Title: Mississippi Slave Narratives from the WPA Records
Submitter: MSGenWeb Slave Narrative Project
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From the WPA Slave Narratives:
Foreword: Alex Montgomery, who lives in Lexie, Mississippi, about one fourth of a mile north of the school, tells me about his life. Alex is old and stooped from the waist; walks with a stick. Weighs 165, so he said and is 6 feet 3 inches tall. Has bad teeth and deaf as a post. Has a long face an' grey moustache and hair.
I wus eight years old an' a lil'l better when de big war closed; dey told me I wus born in eighteen an' fifty-seven. I wus born in Clyde County, Georgia, near Cary Springs, an' Cary Springs wus eleben miles frum the big town of Rome.
A man by de name uf Mr. Bill Montgomery wus my Marster; he had a big house an' a big plantation an' mammy sed he had one hundred an' eight slaves' he had an overseer by de name uf Hodges. Marse Bill wus good to his slaves but de overseer wus mighty tight on dem. He wus free wid de whip an' he had no mercy on dem; he made 'em wurk mi'ty hard. He wus riding dat hoss all over dat plantation all day long an' carried dat long whip wid him.
When come Sat'day dinner, dey all knocked off frum de fiel' an' had deir rashuns dished out to dem, so much fur ebery fam'ly. Dey got meal an' meat an' 'taters an' lasses an' sometimes got butter. An' round Christmas times dey got cheese, an' when dar wus a beef kilt all de slaves got deir share.
Marse Bill had ten chulluns an' de two oldest boys went to de war - deir names wus George an' Styles. Young Marse George wus shot an' dey sont him home an' he lived 'bout a week an' died; Marse Styles wus shot threw de head an' somebody sed he wus dead when he hit de ground. Dey neber brung him home; we neber seed him er gin afte' he went to de war. Marse George wus buried right dar near de big house; dey buried him in his uniform; he sho' wus a fine lookin' dead man; I seed him in his coffin.
We black chaps neber stayed round de big house much; we stayed in de quarters an' an old black woman by de name uf 'Granny' tuck keer uf us while our mammies wus in de fiel' --- but ebery day two wimen brung big pots uf pot licker an' corn bread down in de quarters an' poured it in big troughs an' we all wus handed a spoon an' told to eat it. Sometimes Granny roasted tater in de fire place an' give us one an' sometimes she parched goobers an' let us eat dem --- we had thick black lasses an' sometimes we got a piece uf bread an' dug a hole inside uf it an' den filled dat hole wid lasses, an' dat wus jes' like cake to us. All de cake we eber had to eat wus made wid meal an' lasses. My mammy useter cook pumpkin pie an' put lasses in dat an' I like dat now. I neber want pumpkin sweetened wid sugar.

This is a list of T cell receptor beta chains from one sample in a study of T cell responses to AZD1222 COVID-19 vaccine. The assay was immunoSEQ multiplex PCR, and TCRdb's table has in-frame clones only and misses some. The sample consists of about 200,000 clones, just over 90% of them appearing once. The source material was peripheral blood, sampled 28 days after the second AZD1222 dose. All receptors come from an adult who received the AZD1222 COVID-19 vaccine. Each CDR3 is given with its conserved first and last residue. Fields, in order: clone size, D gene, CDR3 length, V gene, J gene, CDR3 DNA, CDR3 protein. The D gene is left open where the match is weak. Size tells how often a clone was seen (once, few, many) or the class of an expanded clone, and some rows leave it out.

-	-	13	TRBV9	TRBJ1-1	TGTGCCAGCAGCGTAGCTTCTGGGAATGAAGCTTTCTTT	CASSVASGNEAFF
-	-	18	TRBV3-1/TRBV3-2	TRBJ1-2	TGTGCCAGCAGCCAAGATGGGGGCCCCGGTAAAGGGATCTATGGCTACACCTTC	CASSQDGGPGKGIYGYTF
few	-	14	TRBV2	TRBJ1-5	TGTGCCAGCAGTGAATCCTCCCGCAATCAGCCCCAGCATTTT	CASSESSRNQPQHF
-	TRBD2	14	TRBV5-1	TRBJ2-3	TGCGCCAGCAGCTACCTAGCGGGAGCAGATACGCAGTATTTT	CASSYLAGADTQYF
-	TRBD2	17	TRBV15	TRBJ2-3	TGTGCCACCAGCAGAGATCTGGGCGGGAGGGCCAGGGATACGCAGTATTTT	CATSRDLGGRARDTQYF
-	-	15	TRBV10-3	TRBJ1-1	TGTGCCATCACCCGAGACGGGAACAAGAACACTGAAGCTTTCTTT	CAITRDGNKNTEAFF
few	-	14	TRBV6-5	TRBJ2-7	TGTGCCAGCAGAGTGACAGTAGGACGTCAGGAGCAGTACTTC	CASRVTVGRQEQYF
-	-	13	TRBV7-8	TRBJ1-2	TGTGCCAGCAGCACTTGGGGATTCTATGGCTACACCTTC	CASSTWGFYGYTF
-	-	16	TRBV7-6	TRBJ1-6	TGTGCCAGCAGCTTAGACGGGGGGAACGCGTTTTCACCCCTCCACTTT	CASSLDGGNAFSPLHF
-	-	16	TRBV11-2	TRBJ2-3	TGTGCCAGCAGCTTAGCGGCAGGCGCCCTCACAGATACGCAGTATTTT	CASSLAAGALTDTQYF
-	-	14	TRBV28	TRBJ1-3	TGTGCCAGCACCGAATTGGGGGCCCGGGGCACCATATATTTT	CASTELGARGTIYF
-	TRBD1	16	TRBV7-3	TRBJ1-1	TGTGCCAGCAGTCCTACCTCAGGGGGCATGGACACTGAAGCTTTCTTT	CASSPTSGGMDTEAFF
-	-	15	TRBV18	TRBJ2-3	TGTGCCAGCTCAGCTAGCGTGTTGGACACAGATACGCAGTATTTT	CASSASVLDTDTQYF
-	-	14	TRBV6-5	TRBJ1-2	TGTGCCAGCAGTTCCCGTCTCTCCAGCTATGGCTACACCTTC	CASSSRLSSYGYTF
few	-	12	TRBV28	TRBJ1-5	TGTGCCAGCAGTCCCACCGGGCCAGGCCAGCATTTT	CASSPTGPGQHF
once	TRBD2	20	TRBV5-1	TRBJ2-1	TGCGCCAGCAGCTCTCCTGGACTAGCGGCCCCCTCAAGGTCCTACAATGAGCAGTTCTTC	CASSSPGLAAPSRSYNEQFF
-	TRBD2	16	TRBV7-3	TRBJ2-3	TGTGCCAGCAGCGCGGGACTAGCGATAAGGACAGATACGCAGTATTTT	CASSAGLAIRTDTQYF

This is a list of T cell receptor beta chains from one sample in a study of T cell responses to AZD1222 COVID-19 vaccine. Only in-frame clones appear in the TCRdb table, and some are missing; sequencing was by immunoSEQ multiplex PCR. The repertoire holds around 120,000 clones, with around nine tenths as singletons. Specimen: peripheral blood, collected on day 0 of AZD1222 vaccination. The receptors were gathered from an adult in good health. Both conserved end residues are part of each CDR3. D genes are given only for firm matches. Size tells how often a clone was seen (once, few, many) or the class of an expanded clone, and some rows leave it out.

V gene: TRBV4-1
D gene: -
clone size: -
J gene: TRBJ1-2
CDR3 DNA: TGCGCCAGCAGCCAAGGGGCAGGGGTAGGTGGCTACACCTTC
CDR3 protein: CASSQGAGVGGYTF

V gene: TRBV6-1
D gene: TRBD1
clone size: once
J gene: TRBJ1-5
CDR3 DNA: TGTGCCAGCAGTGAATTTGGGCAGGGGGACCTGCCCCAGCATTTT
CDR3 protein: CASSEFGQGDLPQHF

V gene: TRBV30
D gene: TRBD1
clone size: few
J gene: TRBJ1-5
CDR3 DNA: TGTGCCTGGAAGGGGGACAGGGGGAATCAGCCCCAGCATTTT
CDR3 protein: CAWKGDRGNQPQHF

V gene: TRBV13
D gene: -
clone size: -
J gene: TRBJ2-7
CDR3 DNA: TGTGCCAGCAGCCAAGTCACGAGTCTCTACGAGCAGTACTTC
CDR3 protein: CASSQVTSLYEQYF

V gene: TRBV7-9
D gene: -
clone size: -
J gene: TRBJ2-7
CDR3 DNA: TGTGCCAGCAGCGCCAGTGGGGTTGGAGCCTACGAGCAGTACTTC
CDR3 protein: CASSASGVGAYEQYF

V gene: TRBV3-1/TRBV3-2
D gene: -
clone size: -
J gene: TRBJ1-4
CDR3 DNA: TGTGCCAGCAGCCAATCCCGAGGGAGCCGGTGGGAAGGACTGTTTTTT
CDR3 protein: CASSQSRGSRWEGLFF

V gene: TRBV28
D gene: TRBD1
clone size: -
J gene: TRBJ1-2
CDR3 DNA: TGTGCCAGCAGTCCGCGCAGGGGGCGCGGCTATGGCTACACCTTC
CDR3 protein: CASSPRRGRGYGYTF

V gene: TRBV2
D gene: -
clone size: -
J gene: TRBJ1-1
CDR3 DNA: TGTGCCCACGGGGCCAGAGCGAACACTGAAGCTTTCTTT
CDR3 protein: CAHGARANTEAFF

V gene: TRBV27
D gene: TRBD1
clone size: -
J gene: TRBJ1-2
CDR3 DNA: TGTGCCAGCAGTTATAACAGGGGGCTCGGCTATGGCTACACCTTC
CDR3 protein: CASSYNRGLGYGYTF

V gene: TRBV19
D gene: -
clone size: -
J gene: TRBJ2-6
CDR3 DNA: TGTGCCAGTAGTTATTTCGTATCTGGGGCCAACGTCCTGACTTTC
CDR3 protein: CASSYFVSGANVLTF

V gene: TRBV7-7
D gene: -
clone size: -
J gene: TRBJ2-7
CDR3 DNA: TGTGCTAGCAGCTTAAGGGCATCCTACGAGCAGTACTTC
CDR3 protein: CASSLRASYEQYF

Ebery Sat'day memmy wash'd our clothes an' patched an' pappy went off to some udder plantation; sometimes he had a pass an' sometimes he had none but wud jes' slip off. De patroller got him sometimes too. One time pappy run all de way home an' he wus yellin' fur mammy to open de door; mammy opened de door an' pappy fell inside an' mammy shut dat door to keep de dogs frum comin' in; but de patroller, he jes' come right in an' got my pappy by his shirt at de back uf de neck an' tuck him outside an' made him pull his shirt off an he whupped him hard. I cried an' cried. But dat didnt keep my pappy home. He went when eber he wanted to go, even if he did have to take a whuppin'.
Mammy sed she didnt keer if de patroller did git him; he wus gwine to see udder wimen; my pappy wus bad 'bout wimen. Sometimes he an' mammy wud fight bout his gwine out at night. Mammy had six chulluns by pappy; dey wus all boys an' I am de only one livin now. My mammy done well to raise dat many chulluns an' none uf dem eber wus in jail. De overseer neber did whup me but my mammy wurk'd on my back an' sed I wus triflin' --- De only wurk I eber done fur old Marse Bill wus pickin' up tater when dey wus plowin' dem up; he had four hosses an' plows in dat patch an' a drove uf black chulluns pickin up taters an' pilin' dem in rows, an' den some men wid a wagon wud come an' haul dem to de big bard whar dey stored dem in tater banks wid pine bark an' pine straw. Some times dem tater wud rot an' den some time dey would keep good. I neber seed a Irish Tater till afte' I wus grown.
My Marster's house wus a big house set up on a hill; it wus not painted but it had glass windows in it an' dey had shutters on de outside uf dem windows dat wud open and shut. Dey had a long brick walk frum de front gate to de steps an' on both sides uf dat walk wus cape jesmine bushes an' one time while I wus in de yard I broke a flowers an' long piece uf de bush an' tuck it home an' my mammy whupped me fur it.
Out in front of de yard close by de side uf de road dey had a big well dug; it had a windlass wid a long rope wound round it an' de bucket wus on one end uf de rope while de rest uf de rope wus wrapped round dat windlass; when de bucket went down in de well de rope wud come off de windlass, an' when de water wus in de bucket you jes' wind dat windlass an' de bucket wud come to de top of de well. I seed people pass by dar an' stop an' draw water an' drink out uf de bucket.
Down in de quarters dar wus no well an' we had to git water out frum a spring. Ebery Sat'day de black wimen wud tote deir clothes to de spring an' dar dey washed, but dey toted deir wet clothes back to de house to hang out.
My mammy an' pappy bofe wurk in de fiel' but all Granny done wus to tend to de chaps an' we bigger chaps had to hope her. Some times yo' wud hear as many as five or six cryin' at one time. Granny wud give dem some kind uf tea to make dem shut up.